The friendship between Legolas and Gimli continues to build and the banter between the two makes for some light, comic moments, even during the thick of battle – especially the wry comment by Gimli when the elf cleverly dispatches a monstrous elephant-like creature single-handed. Bloom and Rhys-Davies have grown into their characters and, now, they are three-dimensional and more likable than ever. All the rest of the old familiar faces are there for the fans’ edification.
The companion story to Frodo’s quest has the rest of the surviving Fellowship gathering forces to battle the Sauron’s orc army. Aragon is found to be the heir to the throne of the true kings, despite the objections of the kingdom’s ruling steward, Denathor (John Noble), and uses this power to get the assistance of the Army of the Dead. The battles designed to distract the eye of Sauron are, as expected, spectacular with a more than passing nod to “The Empire Strikes Back.” Jackson pits the good guy humans, elves, dwarves, wizard and a few hobbits against grotesque orcs, giant trolls, war elephants and beasts pulling the siege towers in the evil attack on the forces of good.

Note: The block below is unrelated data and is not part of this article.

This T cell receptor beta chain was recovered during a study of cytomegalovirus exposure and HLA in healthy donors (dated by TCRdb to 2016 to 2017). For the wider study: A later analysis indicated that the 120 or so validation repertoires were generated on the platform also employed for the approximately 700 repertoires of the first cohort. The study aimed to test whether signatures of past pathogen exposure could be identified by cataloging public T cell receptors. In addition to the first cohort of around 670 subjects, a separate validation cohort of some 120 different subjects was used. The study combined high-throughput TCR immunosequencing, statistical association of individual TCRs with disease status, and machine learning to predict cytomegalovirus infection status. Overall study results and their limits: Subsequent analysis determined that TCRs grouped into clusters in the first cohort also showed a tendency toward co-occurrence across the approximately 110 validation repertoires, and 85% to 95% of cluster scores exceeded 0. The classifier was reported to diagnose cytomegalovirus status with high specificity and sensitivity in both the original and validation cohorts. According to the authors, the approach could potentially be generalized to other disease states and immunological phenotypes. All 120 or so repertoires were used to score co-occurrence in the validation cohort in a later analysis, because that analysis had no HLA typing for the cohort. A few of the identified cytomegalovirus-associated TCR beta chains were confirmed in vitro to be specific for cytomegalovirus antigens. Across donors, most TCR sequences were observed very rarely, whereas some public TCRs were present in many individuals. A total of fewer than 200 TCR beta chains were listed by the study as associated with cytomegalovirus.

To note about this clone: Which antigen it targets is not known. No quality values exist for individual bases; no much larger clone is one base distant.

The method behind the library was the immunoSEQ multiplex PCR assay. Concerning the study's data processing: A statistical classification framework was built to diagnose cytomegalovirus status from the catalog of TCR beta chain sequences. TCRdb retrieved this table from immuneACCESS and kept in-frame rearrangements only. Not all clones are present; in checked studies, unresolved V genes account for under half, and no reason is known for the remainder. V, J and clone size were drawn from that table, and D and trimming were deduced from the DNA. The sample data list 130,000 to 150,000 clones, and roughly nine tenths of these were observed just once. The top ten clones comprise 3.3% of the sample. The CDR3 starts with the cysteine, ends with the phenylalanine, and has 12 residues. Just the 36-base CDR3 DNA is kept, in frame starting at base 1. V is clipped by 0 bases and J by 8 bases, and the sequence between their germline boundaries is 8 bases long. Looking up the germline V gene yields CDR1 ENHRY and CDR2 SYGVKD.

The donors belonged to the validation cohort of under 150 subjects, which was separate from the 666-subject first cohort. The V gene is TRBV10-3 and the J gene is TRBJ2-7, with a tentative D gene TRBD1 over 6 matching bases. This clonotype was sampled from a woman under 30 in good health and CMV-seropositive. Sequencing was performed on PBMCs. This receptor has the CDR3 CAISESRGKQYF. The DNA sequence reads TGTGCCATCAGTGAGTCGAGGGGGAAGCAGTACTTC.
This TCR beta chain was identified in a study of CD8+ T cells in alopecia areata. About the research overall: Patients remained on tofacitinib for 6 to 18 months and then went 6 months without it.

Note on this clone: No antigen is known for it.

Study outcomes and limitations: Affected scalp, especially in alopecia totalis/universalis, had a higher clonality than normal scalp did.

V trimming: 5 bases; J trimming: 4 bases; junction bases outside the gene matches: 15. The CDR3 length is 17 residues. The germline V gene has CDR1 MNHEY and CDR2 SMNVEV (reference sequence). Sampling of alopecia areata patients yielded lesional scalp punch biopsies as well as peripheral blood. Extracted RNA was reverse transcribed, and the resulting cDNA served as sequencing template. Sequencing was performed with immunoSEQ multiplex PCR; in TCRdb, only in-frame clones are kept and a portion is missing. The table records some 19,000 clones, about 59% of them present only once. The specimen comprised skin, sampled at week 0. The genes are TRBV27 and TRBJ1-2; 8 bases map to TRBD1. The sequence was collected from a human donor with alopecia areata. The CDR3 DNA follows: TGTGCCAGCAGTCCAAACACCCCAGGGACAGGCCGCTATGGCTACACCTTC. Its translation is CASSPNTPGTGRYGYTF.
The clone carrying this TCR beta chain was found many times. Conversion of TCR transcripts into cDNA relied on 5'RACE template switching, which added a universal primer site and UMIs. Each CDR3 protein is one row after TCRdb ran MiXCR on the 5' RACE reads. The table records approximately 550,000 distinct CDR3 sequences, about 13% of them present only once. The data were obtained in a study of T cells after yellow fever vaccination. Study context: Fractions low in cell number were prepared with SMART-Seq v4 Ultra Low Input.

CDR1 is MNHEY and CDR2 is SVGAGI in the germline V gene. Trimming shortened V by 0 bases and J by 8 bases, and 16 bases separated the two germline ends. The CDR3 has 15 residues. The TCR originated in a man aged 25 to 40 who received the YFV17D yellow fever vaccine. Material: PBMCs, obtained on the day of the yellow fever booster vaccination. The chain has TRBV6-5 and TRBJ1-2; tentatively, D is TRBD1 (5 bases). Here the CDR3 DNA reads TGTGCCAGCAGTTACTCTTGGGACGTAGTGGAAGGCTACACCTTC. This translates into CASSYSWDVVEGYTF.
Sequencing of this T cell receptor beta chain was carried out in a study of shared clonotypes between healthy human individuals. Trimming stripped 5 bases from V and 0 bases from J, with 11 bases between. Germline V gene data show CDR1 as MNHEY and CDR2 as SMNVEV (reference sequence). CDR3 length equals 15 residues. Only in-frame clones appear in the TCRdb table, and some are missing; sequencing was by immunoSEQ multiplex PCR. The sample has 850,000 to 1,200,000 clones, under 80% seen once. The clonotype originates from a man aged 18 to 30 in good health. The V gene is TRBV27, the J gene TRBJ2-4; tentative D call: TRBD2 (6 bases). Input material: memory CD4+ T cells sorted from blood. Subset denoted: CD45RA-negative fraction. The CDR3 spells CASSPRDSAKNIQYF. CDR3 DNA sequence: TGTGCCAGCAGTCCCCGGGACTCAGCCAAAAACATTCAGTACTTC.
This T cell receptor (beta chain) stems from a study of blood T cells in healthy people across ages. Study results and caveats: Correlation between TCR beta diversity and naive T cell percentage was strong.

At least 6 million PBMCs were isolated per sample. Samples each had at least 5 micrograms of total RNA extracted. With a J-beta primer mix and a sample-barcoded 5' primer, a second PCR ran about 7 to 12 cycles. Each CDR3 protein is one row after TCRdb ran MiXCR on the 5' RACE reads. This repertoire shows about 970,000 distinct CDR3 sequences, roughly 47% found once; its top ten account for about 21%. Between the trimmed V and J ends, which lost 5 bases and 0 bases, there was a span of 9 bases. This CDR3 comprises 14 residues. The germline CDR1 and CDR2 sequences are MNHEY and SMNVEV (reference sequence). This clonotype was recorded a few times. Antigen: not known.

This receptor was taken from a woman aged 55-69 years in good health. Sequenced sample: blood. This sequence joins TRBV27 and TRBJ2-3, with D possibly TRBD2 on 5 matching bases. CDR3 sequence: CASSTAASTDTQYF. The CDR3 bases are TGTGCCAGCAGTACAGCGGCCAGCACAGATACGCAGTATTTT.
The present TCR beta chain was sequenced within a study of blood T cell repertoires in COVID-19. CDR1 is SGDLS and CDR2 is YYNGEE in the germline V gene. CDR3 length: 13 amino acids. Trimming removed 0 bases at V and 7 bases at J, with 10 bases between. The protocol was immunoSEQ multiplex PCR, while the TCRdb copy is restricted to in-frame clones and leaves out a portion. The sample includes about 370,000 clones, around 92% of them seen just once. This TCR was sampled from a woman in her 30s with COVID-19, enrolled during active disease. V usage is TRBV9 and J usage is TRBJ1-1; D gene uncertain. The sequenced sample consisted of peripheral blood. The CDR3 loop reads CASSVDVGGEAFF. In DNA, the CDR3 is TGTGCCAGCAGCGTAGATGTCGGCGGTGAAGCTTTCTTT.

Special effects are first rate with the Gollum sequences virtually flawless. There is more time spent with the Hobbits among humans and, occasionally, you can see the “effect” but, for the most part, “RotK” is an expertly crafted special F/X extravaganza. Fans, I think, will be pleased.
This is the longest of the theatrically released installments of “LotR” and clocks in at three hours and 20 minutes. This is an extremely long film made all the longer when Jackson, rather than wrapping things up neatly and succinctly, opts to tack on an extended, overly sentimental epilogue that had me on the edge of my seat, but only in anticipation that the film would end at any minute. Instead it went on for over 20 minutes more. Maybe director Peter Jackson is planning on pulling a “Star Wars” and extend the series to six or nine and we can follow the merry adventures of Frodo and Gandalf or, maybe, an episode where Sam becomes Sheriff of the Shire and must face a crisis, “High Noon” style. The ideas just bubble in my head on the possibilities. I give it a B+.
Click here for The Fellowship of the Ring review. Click here for The Two Towers review.